If you hear such talk, question it, kindly but firmly. Express your genuine concern for the person; you won’t make the situation worse by clarifying it, and an open conversation with you may be the person’s first step toward getting well.
Be alert to changes in behaviour. Deterioration in job performance, personal appearance, punctuality, or other habits can be a sign of many problems, including suicidal concerns.
How to respond to suicidal colleagues
If an employee admits thinking about suicide, arrange professional help for your employee, and the way you do this is can impact on employee willingness to receive professional help. Your genuine respect and concern for the employee can contribute to the healing process.
First offer your personal concern and support. Let the person know you care. Employees are each unique human beings and valued members of your team.
Show understanding of the employee’s pain and despair, but offer hope that, with appropriate help, solutions can be found for problems that make people feel desperate. Keep away from “I know just how you feel” statements. Whether you have been in that “same place” or not, does not matter. As far as your employee is concerned you do not!
Ask whether any of the employee’s problems are work related, and, if so, take initiative in solving those problems. For example, the employee may feel improperly trained for key responsibilities, or may be having difficulties with leave or some similar issue without having made you aware of it.
If you can act as an advocate in remedying some of these problems, you will help in three ways: removing one source of pain, showing concretely that someone cares, and offering hope that other problems can also be solved.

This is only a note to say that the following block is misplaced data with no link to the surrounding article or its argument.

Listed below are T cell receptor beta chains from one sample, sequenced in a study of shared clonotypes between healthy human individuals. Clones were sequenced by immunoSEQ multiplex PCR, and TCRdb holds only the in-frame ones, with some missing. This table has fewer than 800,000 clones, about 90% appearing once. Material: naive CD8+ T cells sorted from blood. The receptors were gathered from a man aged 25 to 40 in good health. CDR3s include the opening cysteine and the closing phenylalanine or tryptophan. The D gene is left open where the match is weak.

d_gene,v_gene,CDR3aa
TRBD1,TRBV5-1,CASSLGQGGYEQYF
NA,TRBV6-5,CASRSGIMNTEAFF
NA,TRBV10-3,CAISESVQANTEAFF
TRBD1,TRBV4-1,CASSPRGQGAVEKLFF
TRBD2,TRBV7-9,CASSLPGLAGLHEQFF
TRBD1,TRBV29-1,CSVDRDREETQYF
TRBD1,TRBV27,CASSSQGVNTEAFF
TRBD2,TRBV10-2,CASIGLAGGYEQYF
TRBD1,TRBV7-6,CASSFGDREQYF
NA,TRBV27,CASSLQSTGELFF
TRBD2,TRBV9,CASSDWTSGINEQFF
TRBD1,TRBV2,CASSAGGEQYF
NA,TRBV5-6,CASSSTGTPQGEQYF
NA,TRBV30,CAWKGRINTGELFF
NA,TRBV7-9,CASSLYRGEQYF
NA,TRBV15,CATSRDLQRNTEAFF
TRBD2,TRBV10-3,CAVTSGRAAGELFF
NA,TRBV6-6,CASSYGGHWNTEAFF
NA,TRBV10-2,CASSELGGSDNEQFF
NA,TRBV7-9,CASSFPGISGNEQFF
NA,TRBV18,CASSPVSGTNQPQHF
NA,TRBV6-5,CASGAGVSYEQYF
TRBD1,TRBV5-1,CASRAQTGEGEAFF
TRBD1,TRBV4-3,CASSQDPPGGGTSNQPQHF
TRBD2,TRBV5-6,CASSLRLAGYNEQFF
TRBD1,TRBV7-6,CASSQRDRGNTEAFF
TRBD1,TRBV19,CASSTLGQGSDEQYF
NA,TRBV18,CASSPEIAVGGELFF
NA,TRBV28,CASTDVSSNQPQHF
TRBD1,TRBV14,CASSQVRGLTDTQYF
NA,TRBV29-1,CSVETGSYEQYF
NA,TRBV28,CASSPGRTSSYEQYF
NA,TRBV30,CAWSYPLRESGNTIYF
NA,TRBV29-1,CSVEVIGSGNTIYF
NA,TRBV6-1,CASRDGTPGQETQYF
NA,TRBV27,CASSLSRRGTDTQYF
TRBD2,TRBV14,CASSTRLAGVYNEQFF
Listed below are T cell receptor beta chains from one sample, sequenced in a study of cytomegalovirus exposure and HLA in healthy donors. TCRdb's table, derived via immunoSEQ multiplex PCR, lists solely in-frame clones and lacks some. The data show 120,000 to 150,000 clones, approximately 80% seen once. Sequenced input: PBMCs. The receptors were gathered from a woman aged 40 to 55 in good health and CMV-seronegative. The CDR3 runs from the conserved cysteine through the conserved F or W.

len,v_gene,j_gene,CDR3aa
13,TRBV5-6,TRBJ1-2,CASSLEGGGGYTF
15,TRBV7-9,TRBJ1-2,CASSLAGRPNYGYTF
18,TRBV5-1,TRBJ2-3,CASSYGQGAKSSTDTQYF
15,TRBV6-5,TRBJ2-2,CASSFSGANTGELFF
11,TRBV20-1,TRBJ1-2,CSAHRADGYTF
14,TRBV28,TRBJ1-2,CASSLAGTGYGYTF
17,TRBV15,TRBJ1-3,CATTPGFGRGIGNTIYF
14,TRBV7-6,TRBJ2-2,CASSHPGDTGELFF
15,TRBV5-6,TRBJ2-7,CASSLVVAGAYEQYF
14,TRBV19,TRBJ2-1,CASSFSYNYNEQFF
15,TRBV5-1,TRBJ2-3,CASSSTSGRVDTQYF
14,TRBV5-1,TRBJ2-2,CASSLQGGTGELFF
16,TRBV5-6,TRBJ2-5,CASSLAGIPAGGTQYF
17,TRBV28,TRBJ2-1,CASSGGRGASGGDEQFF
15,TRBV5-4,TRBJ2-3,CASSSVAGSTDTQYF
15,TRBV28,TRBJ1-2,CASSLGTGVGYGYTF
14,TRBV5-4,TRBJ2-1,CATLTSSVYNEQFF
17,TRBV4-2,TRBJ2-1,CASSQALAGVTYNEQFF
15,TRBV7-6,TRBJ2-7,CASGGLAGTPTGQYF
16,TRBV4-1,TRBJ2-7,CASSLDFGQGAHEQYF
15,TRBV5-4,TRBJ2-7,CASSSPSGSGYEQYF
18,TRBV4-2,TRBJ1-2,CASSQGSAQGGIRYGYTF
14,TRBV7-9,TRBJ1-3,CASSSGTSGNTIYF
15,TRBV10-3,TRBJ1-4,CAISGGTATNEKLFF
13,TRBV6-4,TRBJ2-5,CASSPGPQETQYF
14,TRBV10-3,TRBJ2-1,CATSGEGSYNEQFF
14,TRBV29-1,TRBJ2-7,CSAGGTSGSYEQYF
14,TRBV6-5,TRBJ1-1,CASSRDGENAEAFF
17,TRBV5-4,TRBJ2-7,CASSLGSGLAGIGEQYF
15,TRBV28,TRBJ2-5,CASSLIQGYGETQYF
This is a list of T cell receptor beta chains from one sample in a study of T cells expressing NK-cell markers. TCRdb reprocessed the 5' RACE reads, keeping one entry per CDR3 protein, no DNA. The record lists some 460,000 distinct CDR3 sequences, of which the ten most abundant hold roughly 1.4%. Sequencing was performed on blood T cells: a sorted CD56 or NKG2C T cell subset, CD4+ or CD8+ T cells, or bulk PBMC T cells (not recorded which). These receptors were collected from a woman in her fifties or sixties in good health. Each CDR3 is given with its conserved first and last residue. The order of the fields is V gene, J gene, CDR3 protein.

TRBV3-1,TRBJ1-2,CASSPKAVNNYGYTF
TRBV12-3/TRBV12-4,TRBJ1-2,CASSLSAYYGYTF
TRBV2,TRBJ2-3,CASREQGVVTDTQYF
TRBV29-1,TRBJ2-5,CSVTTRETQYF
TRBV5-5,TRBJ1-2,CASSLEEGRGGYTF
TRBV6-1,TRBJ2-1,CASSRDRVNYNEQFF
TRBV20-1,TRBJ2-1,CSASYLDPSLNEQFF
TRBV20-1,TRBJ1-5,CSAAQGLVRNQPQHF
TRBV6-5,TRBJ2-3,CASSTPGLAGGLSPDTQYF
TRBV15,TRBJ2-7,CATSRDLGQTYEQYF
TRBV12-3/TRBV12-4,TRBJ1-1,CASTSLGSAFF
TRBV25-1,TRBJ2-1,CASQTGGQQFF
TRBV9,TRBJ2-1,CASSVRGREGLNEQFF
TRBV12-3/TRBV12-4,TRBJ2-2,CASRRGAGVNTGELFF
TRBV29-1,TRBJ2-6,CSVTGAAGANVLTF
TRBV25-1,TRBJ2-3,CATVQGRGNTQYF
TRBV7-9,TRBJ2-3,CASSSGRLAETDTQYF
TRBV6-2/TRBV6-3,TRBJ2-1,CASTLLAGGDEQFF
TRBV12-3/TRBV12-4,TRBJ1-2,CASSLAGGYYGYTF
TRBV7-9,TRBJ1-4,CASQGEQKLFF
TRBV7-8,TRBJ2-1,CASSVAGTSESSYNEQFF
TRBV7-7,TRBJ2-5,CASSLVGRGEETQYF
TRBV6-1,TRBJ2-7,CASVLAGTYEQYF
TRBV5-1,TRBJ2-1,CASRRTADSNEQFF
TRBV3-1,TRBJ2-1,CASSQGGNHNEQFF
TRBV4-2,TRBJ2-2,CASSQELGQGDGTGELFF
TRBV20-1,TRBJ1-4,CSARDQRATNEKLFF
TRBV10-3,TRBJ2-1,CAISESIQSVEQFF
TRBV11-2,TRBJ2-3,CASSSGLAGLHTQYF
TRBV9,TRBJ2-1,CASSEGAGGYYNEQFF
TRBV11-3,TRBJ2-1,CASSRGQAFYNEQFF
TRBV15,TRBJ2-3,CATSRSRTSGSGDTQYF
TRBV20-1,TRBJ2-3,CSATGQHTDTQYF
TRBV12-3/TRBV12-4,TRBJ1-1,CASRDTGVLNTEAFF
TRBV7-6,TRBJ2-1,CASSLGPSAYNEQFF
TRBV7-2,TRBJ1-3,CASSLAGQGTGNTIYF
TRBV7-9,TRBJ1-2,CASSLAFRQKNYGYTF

Do not question the employee about personal problems, but listen with empathy if the employee chooses to share them. Do not offer advice, but acknowledge that stress problems are real and painful.
Protect the employee’s privacy with regard to other employees. When dealing with management, you need to think clearly about what they need to know, like, is the employee temporarily working a reduced schedule on medical advice. They do not need to know intimate personal information that the employee may have confided in you as supervisor.
Without hovering over the employee, show your continued support and interest. Make it clear that the individual is an important part of the team, and plays a key role in the ongoing life of the workplace.
How to get help for suicidal stress
As a general rule, anyone feeling enough pain to be considering suicide should be referred to a mental health professional, at least for evaluation. Make it clear that you want the employee to get the best possible help, and that some types of assistance are outside your own area of competence.